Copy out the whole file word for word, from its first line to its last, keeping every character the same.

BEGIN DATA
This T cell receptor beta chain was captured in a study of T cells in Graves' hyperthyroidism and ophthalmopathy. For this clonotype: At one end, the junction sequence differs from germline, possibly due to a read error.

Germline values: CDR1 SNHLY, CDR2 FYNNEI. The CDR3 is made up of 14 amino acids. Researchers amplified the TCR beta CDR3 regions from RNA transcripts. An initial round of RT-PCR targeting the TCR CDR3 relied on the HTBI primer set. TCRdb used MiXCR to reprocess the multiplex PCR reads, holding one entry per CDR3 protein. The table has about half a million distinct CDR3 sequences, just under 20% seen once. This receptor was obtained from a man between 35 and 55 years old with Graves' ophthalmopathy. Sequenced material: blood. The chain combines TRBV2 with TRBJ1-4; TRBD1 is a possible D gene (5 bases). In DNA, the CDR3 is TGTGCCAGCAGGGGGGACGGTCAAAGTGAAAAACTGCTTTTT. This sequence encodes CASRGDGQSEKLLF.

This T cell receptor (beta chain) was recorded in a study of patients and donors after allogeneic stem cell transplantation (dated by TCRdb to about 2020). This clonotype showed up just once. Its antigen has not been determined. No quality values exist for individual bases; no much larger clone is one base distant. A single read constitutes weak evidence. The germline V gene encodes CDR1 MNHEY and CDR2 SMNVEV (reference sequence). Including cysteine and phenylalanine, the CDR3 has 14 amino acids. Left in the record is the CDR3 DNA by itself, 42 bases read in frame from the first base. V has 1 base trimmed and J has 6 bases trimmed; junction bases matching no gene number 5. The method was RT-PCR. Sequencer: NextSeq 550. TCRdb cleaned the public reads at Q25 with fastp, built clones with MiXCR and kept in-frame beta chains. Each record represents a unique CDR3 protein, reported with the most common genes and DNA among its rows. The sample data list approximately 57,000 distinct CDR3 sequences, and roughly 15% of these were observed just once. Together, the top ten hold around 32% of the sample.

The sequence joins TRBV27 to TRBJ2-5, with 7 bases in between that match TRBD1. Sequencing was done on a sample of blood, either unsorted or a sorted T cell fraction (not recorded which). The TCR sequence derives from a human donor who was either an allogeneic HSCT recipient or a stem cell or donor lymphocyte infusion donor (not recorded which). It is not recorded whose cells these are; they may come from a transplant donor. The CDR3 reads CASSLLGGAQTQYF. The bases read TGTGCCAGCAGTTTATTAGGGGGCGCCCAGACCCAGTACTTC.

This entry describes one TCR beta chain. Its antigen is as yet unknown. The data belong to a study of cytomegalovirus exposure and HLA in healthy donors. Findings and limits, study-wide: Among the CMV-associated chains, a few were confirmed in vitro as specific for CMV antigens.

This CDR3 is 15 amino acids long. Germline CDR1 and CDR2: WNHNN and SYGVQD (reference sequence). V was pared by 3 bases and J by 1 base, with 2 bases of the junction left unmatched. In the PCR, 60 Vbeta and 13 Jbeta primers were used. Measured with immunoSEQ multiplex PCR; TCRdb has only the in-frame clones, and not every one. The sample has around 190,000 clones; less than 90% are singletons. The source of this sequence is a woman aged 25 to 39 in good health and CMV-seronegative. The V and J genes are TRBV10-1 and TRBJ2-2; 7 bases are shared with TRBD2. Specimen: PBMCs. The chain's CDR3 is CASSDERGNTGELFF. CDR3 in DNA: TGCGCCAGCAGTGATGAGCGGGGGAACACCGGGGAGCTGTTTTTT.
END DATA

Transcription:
This T cell receptor beta chain was captured in a study of T cells in Graves' hyperthyroidism and ophthalmopathy. For this clonotype: At one end, the junction sequence differs from germline, possibly due to a read error.

Germline values: CDR1 SNHLY, CDR2 FYNNEI. The CDR3 is made up of 14 amino acids. Researchers amplified the TCR beta CDR3 regions from RNA transcripts. An initial round of RT-PCR targeting the TCR CDR3 relied on the HTBI primer set. TCRdb used MiXCR to reprocess the multiplex PCR reads, holding one entry per CDR3 protein. The table has about half a million distinct CDR3 sequences, just under 20% seen once. This receptor was obtained from a man between 35 and 55 years old with Graves' ophthalmopathy. Sequenced material: blood. The chain combines TRBV2 with TRBJ1-4; TRBD1 is a possible D gene (5 bases). In DNA, the CDR3 is TGTGCCAGCAGGGGGGACGGTCAAAGTGAAAAACTGCTTTTT. This sequence encodes CASRGDGQSEKLLF.

This T cell receptor (beta chain) was recorded in a study of patients and donors after allogeneic stem cell transplantation (dated by TCRdb to about 2020). This clonotype showed up just once. Its antigen has not been determined. No quality values exist for individual bases; no much larger clone is one base distant. A single read constitutes weak evidence. The germline V gene encodes CDR1 MNHEY and CDR2 SMNVEV (reference sequence). Including cysteine and phenylalanine, the CDR3 has 14 amino acids. Left in the record is the CDR3 DNA by itself, 42 bases read in frame from the first base. V has 1 base trimmed and J has 6 bases trimmed; junction bases matching no gene number 5. The method was RT-PCR. Sequencer: NextSeq 550. TCRdb cleaned the public reads at Q25 with fastp, built clones with MiXCR and kept in-frame beta chains. Each record represents a unique CDR3 protein, reported with the most common genes and DNA among its rows. The sample data list approximately 57,000 distinct CDR3 sequences, and roughly 15% of these were observed just once. Together, the top ten hold around 32% of the sample.

The sequence joins TRBV27 to TRBJ2-5, with 7 bases in between that match TRBD1. Sequencing was done on a sample of blood, either unsorted or a sorted T cell fraction (not recorded which). The TCR sequence derives from a human donor who was either an allogeneic HSCT recipient or a stem cell or donor lymphocyte infusion donor (not recorded which). It is not recorded whose cells these are; they may come from a transplant donor. The CDR3 reads CASSLLGGAQTQYF. The bases read TGTGCCAGCAGTTTATTAGGGGGCGCCCAGACCCAGTACTTC.

This entry describes one TCR beta chain. Its antigen is as yet unknown. The data belong to a study of cytomegalovirus exposure and HLA in healthy donors. Findings and limits, study-wide: Among the CMV-associated chains, a few were confirmed in vitro as specific for CMV antigens.

This CDR3 is 15 amino acids long. Germline CDR1 and CDR2: WNHNN and SYGVQD (reference sequence). V was pared by 3 bases and J by 1 base, with 2 bases of the junction left unmatched. In the PCR, 60 Vbeta and 13 Jbeta primers were used. Measured with immunoSEQ multiplex PCR; TCRdb has only the in-frame clones, and not every one. The sample has around 190,000 clones; less than 90% are singletons. The source of this sequence is a woman aged 25 to 39 in good health and CMV-seronegative. The V and J genes are TRBV10-1 and TRBJ2-2; 7 bases are shared with TRBD2. Specimen: PBMCs. The chain's CDR3 is CASSDERGNTGELFF. CDR3 in DNA: TGCGCCAGCAGTGATGAGCGGGGGAACACCGGGGAGCTGTTTTTT.